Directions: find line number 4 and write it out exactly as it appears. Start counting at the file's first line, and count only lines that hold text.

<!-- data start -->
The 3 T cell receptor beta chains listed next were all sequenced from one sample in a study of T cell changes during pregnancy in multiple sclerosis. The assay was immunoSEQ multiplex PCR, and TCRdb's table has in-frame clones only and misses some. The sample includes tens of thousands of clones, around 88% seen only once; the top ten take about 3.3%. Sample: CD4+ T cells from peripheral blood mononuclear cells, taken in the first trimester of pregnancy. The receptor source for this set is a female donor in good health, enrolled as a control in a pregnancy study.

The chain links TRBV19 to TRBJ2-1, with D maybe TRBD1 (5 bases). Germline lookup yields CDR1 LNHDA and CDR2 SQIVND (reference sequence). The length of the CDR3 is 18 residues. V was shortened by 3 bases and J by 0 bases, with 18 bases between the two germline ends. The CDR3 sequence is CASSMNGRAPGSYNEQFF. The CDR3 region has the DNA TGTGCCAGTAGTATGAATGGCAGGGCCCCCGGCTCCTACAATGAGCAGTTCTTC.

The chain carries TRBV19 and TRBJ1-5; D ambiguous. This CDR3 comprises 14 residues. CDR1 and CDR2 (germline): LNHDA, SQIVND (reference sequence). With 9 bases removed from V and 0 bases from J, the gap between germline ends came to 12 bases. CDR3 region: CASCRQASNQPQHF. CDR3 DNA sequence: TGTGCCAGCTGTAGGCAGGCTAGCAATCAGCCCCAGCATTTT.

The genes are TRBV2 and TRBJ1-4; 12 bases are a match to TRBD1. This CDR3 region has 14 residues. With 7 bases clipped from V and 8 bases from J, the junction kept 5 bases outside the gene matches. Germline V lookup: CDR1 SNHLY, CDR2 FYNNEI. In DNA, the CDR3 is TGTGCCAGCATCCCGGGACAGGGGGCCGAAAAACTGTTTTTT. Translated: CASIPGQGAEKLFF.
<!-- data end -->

The genes are TRBV2 and TRBJ1-4; 12 bases are a match to TRBD1. This CDR3 region has 14 residues. With 7 bases clipped from V and 8 bases from J, the junction kept 5 bases outside the gene matches. Germline V lookup: CDR1 SNHLY, CDR2 FYNNEI. In DNA, the CDR3 is TGTGCCAGCATCCCGGGACAGGGGGCCGAAAAACTGTTTTTT. Translated: CASIPGQGAEKLFF.